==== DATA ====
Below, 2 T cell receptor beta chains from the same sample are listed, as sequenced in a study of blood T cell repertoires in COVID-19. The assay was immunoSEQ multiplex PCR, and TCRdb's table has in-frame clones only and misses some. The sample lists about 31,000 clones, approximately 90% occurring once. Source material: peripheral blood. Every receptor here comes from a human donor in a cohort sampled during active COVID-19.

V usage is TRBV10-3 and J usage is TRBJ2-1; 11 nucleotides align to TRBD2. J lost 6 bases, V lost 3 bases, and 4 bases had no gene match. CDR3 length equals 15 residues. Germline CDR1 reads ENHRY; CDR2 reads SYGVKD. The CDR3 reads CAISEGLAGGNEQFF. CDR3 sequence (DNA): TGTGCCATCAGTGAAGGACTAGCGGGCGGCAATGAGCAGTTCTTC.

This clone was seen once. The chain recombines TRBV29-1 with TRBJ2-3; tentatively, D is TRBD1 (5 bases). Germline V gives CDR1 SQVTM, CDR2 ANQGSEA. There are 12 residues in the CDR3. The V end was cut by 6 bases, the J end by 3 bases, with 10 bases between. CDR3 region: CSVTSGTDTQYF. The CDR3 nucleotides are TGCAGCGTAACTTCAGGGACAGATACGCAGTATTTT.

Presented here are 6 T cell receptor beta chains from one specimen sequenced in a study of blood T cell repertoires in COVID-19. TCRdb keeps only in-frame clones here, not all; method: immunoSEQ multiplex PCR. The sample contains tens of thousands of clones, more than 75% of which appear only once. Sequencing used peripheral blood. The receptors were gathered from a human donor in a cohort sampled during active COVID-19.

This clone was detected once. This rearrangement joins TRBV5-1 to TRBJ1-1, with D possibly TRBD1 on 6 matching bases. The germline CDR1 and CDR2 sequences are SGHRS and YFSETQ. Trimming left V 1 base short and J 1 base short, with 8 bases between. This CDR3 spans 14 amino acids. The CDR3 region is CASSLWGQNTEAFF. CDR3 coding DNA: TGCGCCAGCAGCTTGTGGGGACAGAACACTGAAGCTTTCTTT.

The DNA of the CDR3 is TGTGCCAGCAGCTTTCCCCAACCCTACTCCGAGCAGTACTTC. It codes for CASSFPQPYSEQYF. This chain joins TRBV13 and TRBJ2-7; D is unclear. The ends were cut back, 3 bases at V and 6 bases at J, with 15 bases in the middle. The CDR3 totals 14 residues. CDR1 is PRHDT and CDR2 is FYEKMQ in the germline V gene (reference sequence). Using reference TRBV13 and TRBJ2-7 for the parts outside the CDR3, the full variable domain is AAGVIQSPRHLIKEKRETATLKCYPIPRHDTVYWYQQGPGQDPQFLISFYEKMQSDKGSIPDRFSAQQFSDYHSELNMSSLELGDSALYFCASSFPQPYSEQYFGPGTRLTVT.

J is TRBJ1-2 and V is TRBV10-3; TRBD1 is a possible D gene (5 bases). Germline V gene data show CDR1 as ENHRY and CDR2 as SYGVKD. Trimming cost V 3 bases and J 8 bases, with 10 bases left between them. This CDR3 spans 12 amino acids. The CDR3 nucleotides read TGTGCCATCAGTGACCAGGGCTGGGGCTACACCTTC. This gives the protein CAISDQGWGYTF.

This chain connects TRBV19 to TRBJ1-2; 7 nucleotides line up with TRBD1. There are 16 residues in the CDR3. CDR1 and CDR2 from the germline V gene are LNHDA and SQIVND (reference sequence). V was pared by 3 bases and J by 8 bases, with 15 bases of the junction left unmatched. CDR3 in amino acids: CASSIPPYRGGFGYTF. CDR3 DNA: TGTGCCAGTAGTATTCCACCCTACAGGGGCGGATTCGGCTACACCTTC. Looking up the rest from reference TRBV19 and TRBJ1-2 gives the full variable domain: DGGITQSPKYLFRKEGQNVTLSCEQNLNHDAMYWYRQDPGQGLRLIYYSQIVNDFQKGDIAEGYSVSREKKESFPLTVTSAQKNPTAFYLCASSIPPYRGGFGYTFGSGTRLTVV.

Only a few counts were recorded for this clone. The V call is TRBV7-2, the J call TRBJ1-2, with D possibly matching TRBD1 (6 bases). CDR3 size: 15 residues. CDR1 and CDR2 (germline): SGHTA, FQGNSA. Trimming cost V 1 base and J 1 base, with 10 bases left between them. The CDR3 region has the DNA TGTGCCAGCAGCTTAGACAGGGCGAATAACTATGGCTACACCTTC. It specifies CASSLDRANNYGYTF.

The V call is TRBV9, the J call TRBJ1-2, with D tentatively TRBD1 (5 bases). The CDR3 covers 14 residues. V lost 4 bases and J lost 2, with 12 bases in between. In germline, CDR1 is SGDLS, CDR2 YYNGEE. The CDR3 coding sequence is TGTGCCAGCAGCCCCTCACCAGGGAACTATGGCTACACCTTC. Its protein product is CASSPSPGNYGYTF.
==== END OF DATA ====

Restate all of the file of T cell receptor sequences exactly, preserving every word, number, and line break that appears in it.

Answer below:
Below, 2 T cell receptor beta chains from the same sample are listed, as sequenced in a study of blood T cell repertoires in COVID-19. The assay was immunoSEQ multiplex PCR, and TCRdb's table has in-frame clones only and misses some. The sample lists about 31,000 clones, approximately 90% occurring once. Source material: peripheral blood. Every receptor here comes from a human donor in a cohort sampled during active COVID-19.

V usage is TRBV10-3 and J usage is TRBJ2-1; 11 nucleotides align to TRBD2. J lost 6 bases, V lost 3 bases, and 4 bases had no gene match. CDR3 length equals 15 residues. Germline CDR1 reads ENHRY; CDR2 reads SYGVKD. The CDR3 reads CAISEGLAGGNEQFF. CDR3 sequence (DNA): TGTGCCATCAGTGAAGGACTAGCGGGCGGCAATGAGCAGTTCTTC.

This clone was seen once. The chain recombines TRBV29-1 with TRBJ2-3; tentatively, D is TRBD1 (5 bases). Germline V gives CDR1 SQVTM, CDR2 ANQGSEA. There are 12 residues in the CDR3. The V end was cut by 6 bases, the J end by 3 bases, with 10 bases between. CDR3 region: CSVTSGTDTQYF. The CDR3 nucleotides are TGCAGCGTAACTTCAGGGACAGATACGCAGTATTTT.

Presented here are 6 T cell receptor beta chains from one specimen sequenced in a study of blood T cell repertoires in COVID-19. TCRdb keeps only in-frame clones here, not all; method: immunoSEQ multiplex PCR. The sample contains tens of thousands of clones, more than 75% of which appear only once. Sequencing used peripheral blood. The receptors were gathered from a human donor in a cohort sampled during active COVID-19.

This clone was detected once. This rearrangement joins TRBV5-1 to TRBJ1-1, with D possibly TRBD1 on 6 matching bases. The germline CDR1 and CDR2 sequences are SGHRS and YFSETQ. Trimming left V 1 base short and J 1 base short, with 8 bases between. This CDR3 spans 14 amino acids. The CDR3 region is CASSLWGQNTEAFF. CDR3 coding DNA: TGCGCCAGCAGCTTGTGGGGACAGAACACTGAAGCTTTCTTT.

The DNA of the CDR3 is TGTGCCAGCAGCTTTCCCCAACCCTACTCCGAGCAGTACTTC. It codes for CASSFPQPYSEQYF. This chain joins TRBV13 and TRBJ2-7; D is unclear. The ends were cut back, 3 bases at V and 6 bases at J, with 15 bases in the middle. The CDR3 totals 14 residues. CDR1 is PRHDT and CDR2 is FYEKMQ in the germline V gene (reference sequence). Using reference TRBV13 and TRBJ2-7 for the parts outside the CDR3, the full variable domain is AAGVIQSPRHLIKEKRETATLKCYPIPRHDTVYWYQQGPGQDPQFLISFYEKMQSDKGSIPDRFSAQQFSDYHSELNMSSLELGDSALYFCASSFPQPYSEQYFGPGTRLTVT.

J is TRBJ1-2 and V is TRBV10-3; TRBD1 is a possible D gene (5 bases). Germline V gene data show CDR1 as ENHRY and CDR2 as SYGVKD. Trimming cost V 3 bases and J 8 bases, with 10 bases left between them. This CDR3 spans 12 amino acids. The CDR3 nucleotides read TGTGCCATCAGTGACCAGGGCTGGGGCTACACCTTC. This gives the protein CAISDQGWGYTF.

This chain connects TRBV19 to TRBJ1-2; 7 nucleotides line up with TRBD1. There are 16 residues in the CDR3. CDR1 and CDR2 from the germline V gene are LNHDA and SQIVND (reference sequence). V was pared by 3 bases and J by 8 bases, with 15 bases of the junction left unmatched. CDR3 in amino acids: CASSIPPYRGGFGYTF. CDR3 DNA: TGTGCCAGTAGTATTCCACCCTACAGGGGCGGATTCGGCTACACCTTC. Looking up the rest from reference TRBV19 and TRBJ1-2 gives the full variable domain: DGGITQSPKYLFRKEGQNVTLSCEQNLNHDAMYWYRQDPGQGLRLIYYSQIVNDFQKGDIAEGYSVSREKKESFPLTVTSAQKNPTAFYLCASSIPPYRGGFGYTFGSGTRLTVV.

Only a few counts were recorded for this clone. The V call is TRBV7-2, the J call TRBJ1-2, with D possibly matching TRBD1 (6 bases). CDR3 size: 15 residues. CDR1 and CDR2 (germline): SGHTA, FQGNSA. Trimming cost V 1 base and J 1 base, with 10 bases left between them. The CDR3 region has the DNA TGTGCCAGCAGCTTAGACAGGGCGAATAACTATGGCTACACCTTC. It specifies CASSLDRANNYGYTF.

The V call is TRBV9, the J call TRBJ1-2, with D tentatively TRBD1 (5 bases). The CDR3 covers 14 residues. V lost 4 bases and J lost 2, with 12 bases in between. In germline, CDR1 is SGDLS, CDR2 YYNGEE. The CDR3 coding sequence is TGTGCCAGCAGCCCCTCACCAGGGAACTATGGCTACACCTTC. Its protein product is CASSPSPGNYGYTF.